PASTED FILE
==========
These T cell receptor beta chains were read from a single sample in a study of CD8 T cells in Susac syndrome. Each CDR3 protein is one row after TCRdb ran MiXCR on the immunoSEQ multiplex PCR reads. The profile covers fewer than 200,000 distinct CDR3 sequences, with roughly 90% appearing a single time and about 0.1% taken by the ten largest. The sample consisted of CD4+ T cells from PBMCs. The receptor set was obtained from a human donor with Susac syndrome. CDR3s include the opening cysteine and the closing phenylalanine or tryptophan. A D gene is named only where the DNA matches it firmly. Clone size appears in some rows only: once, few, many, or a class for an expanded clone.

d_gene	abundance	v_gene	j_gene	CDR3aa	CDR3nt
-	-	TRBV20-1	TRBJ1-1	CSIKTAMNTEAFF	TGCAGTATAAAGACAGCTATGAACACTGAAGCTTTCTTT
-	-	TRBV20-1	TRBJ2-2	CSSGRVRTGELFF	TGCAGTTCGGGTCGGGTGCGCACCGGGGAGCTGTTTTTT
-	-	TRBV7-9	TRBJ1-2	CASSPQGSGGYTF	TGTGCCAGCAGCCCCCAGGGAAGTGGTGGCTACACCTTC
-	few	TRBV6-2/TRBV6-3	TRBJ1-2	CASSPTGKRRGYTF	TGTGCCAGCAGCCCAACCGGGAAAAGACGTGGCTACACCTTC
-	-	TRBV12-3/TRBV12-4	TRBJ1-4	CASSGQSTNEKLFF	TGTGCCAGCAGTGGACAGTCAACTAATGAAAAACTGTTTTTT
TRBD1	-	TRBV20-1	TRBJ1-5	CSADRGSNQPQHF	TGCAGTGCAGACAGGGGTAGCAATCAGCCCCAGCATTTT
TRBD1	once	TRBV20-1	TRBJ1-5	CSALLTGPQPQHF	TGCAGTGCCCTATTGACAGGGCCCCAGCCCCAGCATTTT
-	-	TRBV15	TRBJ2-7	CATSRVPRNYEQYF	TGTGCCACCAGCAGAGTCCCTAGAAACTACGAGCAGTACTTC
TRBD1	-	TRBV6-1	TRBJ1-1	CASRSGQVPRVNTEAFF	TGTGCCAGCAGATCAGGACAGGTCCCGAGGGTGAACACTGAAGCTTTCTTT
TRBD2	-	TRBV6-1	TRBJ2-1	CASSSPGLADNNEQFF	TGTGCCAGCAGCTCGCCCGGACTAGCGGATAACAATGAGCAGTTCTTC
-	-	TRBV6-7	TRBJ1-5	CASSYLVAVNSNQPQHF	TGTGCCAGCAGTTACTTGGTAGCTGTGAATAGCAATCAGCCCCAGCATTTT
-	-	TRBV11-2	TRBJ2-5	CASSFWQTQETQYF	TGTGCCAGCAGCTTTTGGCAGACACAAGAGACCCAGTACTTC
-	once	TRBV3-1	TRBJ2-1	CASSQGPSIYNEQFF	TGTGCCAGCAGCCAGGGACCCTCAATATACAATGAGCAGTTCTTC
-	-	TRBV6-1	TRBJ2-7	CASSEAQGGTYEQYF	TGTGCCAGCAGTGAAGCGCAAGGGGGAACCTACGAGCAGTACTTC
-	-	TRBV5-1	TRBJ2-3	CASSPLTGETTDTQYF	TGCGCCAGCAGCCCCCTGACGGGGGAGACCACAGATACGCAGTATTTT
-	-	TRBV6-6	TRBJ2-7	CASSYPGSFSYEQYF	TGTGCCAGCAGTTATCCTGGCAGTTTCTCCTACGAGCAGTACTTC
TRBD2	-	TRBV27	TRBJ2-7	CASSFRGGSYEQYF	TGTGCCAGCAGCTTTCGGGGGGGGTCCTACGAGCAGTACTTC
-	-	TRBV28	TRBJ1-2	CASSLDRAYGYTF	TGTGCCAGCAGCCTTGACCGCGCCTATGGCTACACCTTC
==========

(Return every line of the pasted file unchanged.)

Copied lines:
These T cell receptor beta chains were read from a single sample in a study of CD8 T cells in Susac syndrome. Each CDR3 protein is one row after TCRdb ran MiXCR on the immunoSEQ multiplex PCR reads. The profile covers fewer than 200,000 distinct CDR3 sequences, with roughly 90% appearing a single time and about 0.1% taken by the ten largest. The sample consisted of CD4+ T cells from PBMCs. The receptor set was obtained from a human donor with Susac syndrome. CDR3s include the opening cysteine and the closing phenylalanine or tryptophan. A D gene is named only where the DNA matches it firmly. Clone size appears in some rows only: once, few, many, or a class for an expanded clone.

d_gene	abundance	v_gene	j_gene	CDR3aa	CDR3nt
-	-	TRBV20-1	TRBJ1-1	CSIKTAMNTEAFF	TGCAGTATAAAGACAGCTATGAACACTGAAGCTTTCTTT
-	-	TRBV20-1	TRBJ2-2	CSSGRVRTGELFF	TGCAGTTCGGGTCGGGTGCGCACCGGGGAGCTGTTTTTT
-	-	TRBV7-9	TRBJ1-2	CASSPQGSGGYTF	TGTGCCAGCAGCCCCCAGGGAAGTGGTGGCTACACCTTC
-	few	TRBV6-2/TRBV6-3	TRBJ1-2	CASSPTGKRRGYTF	TGTGCCAGCAGCCCAACCGGGAAAAGACGTGGCTACACCTTC
-	-	TRBV12-3/TRBV12-4	TRBJ1-4	CASSGQSTNEKLFF	TGTGCCAGCAGTGGACAGTCAACTAATGAAAAACTGTTTTTT
TRBD1	-	TRBV20-1	TRBJ1-5	CSADRGSNQPQHF	TGCAGTGCAGACAGGGGTAGCAATCAGCCCCAGCATTTT
TRBD1	once	TRBV20-1	TRBJ1-5	CSALLTGPQPQHF	TGCAGTGCCCTATTGACAGGGCCCCAGCCCCAGCATTTT
-	-	TRBV15	TRBJ2-7	CATSRVPRNYEQYF	TGTGCCACCAGCAGAGTCCCTAGAAACTACGAGCAGTACTTC
TRBD1	-	TRBV6-1	TRBJ1-1	CASRSGQVPRVNTEAFF	TGTGCCAGCAGATCAGGACAGGTCCCGAGGGTGAACACTGAAGCTTTCTTT
TRBD2	-	TRBV6-1	TRBJ2-1	CASSSPGLADNNEQFF	TGTGCCAGCAGCTCGCCCGGACTAGCGGATAACAATGAGCAGTTCTTC
-	-	TRBV6-7	TRBJ1-5	CASSYLVAVNSNQPQHF	TGTGCCAGCAGTTACTTGGTAGCTGTGAATAGCAATCAGCCCCAGCATTTT
-	-	TRBV11-2	TRBJ2-5	CASSFWQTQETQYF	TGTGCCAGCAGCTTTTGGCAGACACAAGAGACCCAGTACTTC
-	once	TRBV3-1	TRBJ2-1	CASSQGPSIYNEQFF	TGTGCCAGCAGCCAGGGACCCTCAATATACAATGAGCAGTTCTTC
-	-	TRBV6-1	TRBJ2-7	CASSEAQGGTYEQYF	TGTGCCAGCAGTGAAGCGCAAGGGGGAACCTACGAGCAGTACTTC
-	-	TRBV5-1	TRBJ2-3	CASSPLTGETTDTQYF	TGCGCCAGCAGCCCCCTGACGGGGGAGACCACAGATACGCAGTATTTT
-	-	TRBV6-6	TRBJ2-7	CASSYPGSFSYEQYF	TGTGCCAGCAGTTATCCTGGCAGTTTCTCCTACGAGCAGTACTTC
TRBD2	-	TRBV27	TRBJ2-7	CASSFRGGSYEQYF	TGTGCCAGCAGCTTTCGGGGGGGGTCCTACGAGCAGTACTTC
-	-	TRBV28	TRBJ1-2	CASSLDRAYGYTF	TGTGCCAGCAGCCTTGACCGCGCCTATGGCTACACCTTC